Data Analysis and Results

Structural equation modeling (SEM) was used to analyze data in the current study. The SEM is a popular technique in behavior and social sciences equipped to handle measurement error, multiple equation models, and multiple measures for concepts (Bollen and Noble, 2011). The SEM is a statistical approach comprising two component model: one is the measurement model, and the second is the structural model. In other words, confirmatory factor analysis (CFA) is the measurement model, while the structural model is the multiple regression mode l (Hoyle, 1995). AMOS 21 has been used for analysis purposes, designed to implement a general approach to data analysis (Arbuckle, 2011).

Confirmatory Factor Analysis (Measurement Model)

The researchers require CFA before testing hypotheses to prespecify all the aspects of the model (Lam et al., 2016). Basically, CFA demonstrates whether factors indicate a good fit to the data (model fit) (Lin et al., 2018), and checks whether reliability and validity score is up to the mark (Troester and Quaquebeke, 2020). The values of model fit indices for the current study, such as root mean square error of approximation (RMSEA) 0.62 <0.8, minimum discrepancy per degree of freedom (CMIN/ DF) = 3.43, comparative fit index (CFI) = 0.927 ≥ 0.90, confirm that structural model is a good fit to data (Lubatkin et al., 2006; Kenny et al., 2014; Thaichon et al., 2014; Caputo et al., 2019; Briggs et al., 2020).

Figure 2 represents the graphical representation of CFA, double-headed arrows indicate the covariance between variables, values on each variable are values of variance, (scattering of data around mean or simply known as R-square). The values on the arrowheads (arrows from variables to items) represent the intercept values, and values on these arrows represent factor loading values. Moreover, residuals were correlated to reduce redundancy because two items had the same meaning, and values on arrowheads (arrows from residual to items) are intercept values. The intercept values are zero due to standardized estimates in Figure 2.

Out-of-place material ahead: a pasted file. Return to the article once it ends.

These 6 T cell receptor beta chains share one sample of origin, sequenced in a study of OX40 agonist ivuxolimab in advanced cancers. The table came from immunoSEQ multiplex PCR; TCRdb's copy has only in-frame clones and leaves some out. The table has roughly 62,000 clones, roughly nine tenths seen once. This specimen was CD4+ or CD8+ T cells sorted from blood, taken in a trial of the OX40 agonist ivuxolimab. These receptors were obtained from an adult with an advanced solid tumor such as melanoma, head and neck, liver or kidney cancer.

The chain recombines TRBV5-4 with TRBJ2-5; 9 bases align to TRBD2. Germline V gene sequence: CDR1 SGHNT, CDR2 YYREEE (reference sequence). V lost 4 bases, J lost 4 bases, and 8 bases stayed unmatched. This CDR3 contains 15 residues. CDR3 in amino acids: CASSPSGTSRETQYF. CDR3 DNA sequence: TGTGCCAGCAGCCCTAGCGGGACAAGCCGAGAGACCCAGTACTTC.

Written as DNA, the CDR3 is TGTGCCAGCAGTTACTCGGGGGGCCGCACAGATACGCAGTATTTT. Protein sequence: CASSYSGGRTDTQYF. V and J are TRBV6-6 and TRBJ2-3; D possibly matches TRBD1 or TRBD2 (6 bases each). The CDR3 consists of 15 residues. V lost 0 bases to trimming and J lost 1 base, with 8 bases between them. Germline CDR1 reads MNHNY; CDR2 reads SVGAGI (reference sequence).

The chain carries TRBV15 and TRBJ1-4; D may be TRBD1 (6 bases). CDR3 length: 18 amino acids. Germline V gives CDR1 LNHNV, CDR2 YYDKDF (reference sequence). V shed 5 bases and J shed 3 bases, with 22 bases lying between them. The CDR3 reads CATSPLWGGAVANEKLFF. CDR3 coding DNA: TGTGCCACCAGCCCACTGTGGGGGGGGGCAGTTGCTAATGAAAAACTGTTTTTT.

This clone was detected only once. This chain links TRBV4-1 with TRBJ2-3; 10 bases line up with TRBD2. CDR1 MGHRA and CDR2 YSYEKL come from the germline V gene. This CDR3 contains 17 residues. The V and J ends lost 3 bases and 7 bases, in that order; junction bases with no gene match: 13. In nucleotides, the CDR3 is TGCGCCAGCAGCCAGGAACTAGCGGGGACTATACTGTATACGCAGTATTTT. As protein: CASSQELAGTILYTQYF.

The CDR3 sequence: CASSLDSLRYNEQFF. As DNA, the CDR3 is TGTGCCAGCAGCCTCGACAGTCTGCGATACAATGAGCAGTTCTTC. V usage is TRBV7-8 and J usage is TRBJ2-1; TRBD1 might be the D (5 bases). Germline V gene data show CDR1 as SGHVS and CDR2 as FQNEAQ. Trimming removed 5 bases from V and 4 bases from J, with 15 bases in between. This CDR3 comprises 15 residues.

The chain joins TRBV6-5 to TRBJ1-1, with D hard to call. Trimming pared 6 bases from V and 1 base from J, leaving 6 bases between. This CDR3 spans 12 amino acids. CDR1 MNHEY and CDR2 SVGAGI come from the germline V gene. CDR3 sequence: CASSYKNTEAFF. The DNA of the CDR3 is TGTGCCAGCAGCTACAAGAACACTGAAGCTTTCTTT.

FIGURE 2
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Figure 2. Confirmatory factor analysis.

Furthermore, reliability and validity are also part of the measurement model used to test the measurement model. Reliability can be measured by Cronbach's alpha, and its threshold value is above 0.70 for all scales (Mulki and Lassk, 2019). It is important to note that Cronbach's alpha is used when researchers conduct exploratory factor analysis, while composite reliability (CR) is preferred when researchers perform CFA to determine internal consistency. In this research, both CR and alpha values were assessed, and it can be seen from Table 2 that all values are above 0.70, indicating that the values are within the range (Lee et al., 2020).

TABLE 2
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Table 2. Validity and reliability tests.

Similarly, convergent validity is the most common form of validity used to test measurement models. It is measured by average variance extracted (AVE > 0.50) or standardized factor loadings (Lee et al., 2020). Standardized factor loading value should be greater than 0.50, but if values are <0.50, then items are not valuable and should be deleted (Joseph and Chin, 2019). So, due to low scores, the following items were deleted from psychological empowerment, perceived power, variable, UB, and LSDH, respectively: “I have significant influence over what happens in my department.” “I think I have a great deal of power.” “I complained about insignificant things at work.” “My leader usually doesn't like to tell jokes or amuse employees (R).” Similarly, Table 2 indicates that AVE values are above the threshold value of 0.5, establishing the convergent validity (Cheung and Wang, 2017).

Structural Model

After CFA, the next is to determine the general path coefficients to assess whether there is a negative or positive direction, level of correlations, and significance between variables. Analysis of moment structures (AMOS) was undertaken for path coefficients of the current study (Darvishmotevali et al., 2020). Figure 3 is a graphical representation of the structural model drawn in AMOS software.

FIGURE 3
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Figure 3. Structural model.